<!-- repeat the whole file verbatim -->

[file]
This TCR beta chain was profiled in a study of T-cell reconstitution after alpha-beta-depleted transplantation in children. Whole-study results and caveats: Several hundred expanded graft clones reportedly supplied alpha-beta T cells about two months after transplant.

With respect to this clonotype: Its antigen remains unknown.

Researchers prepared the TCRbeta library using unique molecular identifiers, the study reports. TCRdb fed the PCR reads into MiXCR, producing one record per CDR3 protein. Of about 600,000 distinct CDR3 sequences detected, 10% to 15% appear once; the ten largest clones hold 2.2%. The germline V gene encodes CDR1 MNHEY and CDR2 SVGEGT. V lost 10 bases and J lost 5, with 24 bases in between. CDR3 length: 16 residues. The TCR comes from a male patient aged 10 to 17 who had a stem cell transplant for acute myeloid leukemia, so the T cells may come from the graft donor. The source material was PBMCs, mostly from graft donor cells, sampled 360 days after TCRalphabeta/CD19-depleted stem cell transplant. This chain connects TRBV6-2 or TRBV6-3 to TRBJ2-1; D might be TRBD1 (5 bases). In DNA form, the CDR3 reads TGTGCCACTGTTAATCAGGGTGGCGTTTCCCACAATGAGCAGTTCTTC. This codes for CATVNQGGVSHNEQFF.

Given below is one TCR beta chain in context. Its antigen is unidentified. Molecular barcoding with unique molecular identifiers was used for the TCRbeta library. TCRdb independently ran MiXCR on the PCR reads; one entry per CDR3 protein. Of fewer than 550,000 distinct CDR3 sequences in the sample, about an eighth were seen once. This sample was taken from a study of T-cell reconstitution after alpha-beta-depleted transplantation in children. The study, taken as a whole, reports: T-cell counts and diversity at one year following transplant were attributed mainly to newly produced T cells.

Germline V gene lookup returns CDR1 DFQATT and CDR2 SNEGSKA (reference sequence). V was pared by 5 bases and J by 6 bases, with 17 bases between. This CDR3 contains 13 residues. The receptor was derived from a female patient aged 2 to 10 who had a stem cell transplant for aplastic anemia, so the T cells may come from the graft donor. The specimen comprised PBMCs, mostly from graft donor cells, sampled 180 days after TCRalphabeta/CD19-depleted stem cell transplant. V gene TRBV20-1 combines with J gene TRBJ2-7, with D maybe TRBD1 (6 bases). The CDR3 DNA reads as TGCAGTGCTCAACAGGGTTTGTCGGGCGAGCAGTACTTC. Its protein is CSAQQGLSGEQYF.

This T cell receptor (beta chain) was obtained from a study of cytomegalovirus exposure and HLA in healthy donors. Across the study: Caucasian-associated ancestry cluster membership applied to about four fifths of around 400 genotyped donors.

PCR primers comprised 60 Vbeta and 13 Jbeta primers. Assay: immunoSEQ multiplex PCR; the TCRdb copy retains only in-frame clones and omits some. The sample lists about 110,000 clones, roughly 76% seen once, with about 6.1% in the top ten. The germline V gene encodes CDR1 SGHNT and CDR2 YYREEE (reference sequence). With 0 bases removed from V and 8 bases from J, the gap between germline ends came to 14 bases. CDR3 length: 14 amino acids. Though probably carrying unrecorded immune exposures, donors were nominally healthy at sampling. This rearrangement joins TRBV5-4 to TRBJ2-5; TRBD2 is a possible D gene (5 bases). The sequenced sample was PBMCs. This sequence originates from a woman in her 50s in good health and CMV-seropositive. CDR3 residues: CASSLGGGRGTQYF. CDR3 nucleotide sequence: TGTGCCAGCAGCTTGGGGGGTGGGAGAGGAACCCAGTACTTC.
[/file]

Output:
This TCR beta chain was profiled in a study of T-cell reconstitution after alpha-beta-depleted transplantation in children. Whole-study results and caveats: Several hundred expanded graft clones reportedly supplied alpha-beta T cells about two months after transplant.

With respect to this clonotype: Its antigen remains unknown.

Researchers prepared the TCRbeta library using unique molecular identifiers, the study reports. TCRdb fed the PCR reads into MiXCR, producing one record per CDR3 protein. Of about 600,000 distinct CDR3 sequences detected, 10% to 15% appear once; the ten largest clones hold 2.2%. The germline V gene encodes CDR1 MNHEY and CDR2 SVGEGT. V lost 10 bases and J lost 5, with 24 bases in between. CDR3 length: 16 residues. The TCR comes from a male patient aged 10 to 17 who had a stem cell transplant for acute myeloid leukemia, so the T cells may come from the graft donor. The source material was PBMCs, mostly from graft donor cells, sampled 360 days after TCRalphabeta/CD19-depleted stem cell transplant. This chain connects TRBV6-2 or TRBV6-3 to TRBJ2-1; D might be TRBD1 (5 bases). In DNA form, the CDR3 reads TGTGCCACTGTTAATCAGGGTGGCGTTTCCCACAATGAGCAGTTCTTC. This codes for CATVNQGGVSHNEQFF.

Given below is one TCR beta chain in context. Its antigen is unidentified. Molecular barcoding with unique molecular identifiers was used for the TCRbeta library. TCRdb independently ran MiXCR on the PCR reads; one entry per CDR3 protein. Of fewer than 550,000 distinct CDR3 sequences in the sample, about an eighth were seen once. This sample was taken from a study of T-cell reconstitution after alpha-beta-depleted transplantation in children. The study, taken as a whole, reports: T-cell counts and diversity at one year following transplant were attributed mainly to newly produced T cells.

Germline V gene lookup returns CDR1 DFQATT and CDR2 SNEGSKA (reference sequence). V was pared by 5 bases and J by 6 bases, with 17 bases between. This CDR3 contains 13 residues. The receptor was derived from a female patient aged 2 to 10 who had a stem cell transplant for aplastic anemia, so the T cells may come from the graft donor. The specimen comprised PBMCs, mostly from graft donor cells, sampled 180 days after TCRalphabeta/CD19-depleted stem cell transplant. V gene TRBV20-1 combines with J gene TRBJ2-7, with D maybe TRBD1 (6 bases). The CDR3 DNA reads as TGCAGTGCTCAACAGGGTTTGTCGGGCGAGCAGTACTTC. Its protein is CSAQQGLSGEQYF.

This T cell receptor (beta chain) was obtained from a study of cytomegalovirus exposure and HLA in healthy donors. Across the study: Caucasian-associated ancestry cluster membership applied to about four fifths of around 400 genotyped donors.

PCR primers comprised 60 Vbeta and 13 Jbeta primers. Assay: immunoSEQ multiplex PCR; the TCRdb copy retains only in-frame clones and omits some. The sample lists about 110,000 clones, roughly 76% seen once, with about 6.1% in the top ten. The germline V gene encodes CDR1 SGHNT and CDR2 YYREEE (reference sequence). With 0 bases removed from V and 8 bases from J, the gap between germline ends came to 14 bases. CDR3 length: 14 amino acids. Though probably carrying unrecorded immune exposures, donors were nominally healthy at sampling. This rearrangement joins TRBV5-4 to TRBJ2-5; TRBD2 is a possible D gene (5 bases). The sequenced sample was PBMCs. This sequence originates from a woman in her 50s in good health and CMV-seropositive. CDR3 residues: CASSLGGGRGTQYF. CDR3 nucleotide sequence: TGTGCCAGCAGCTTGGGGGGTGGGAGAGGAACCCAGTACTTC.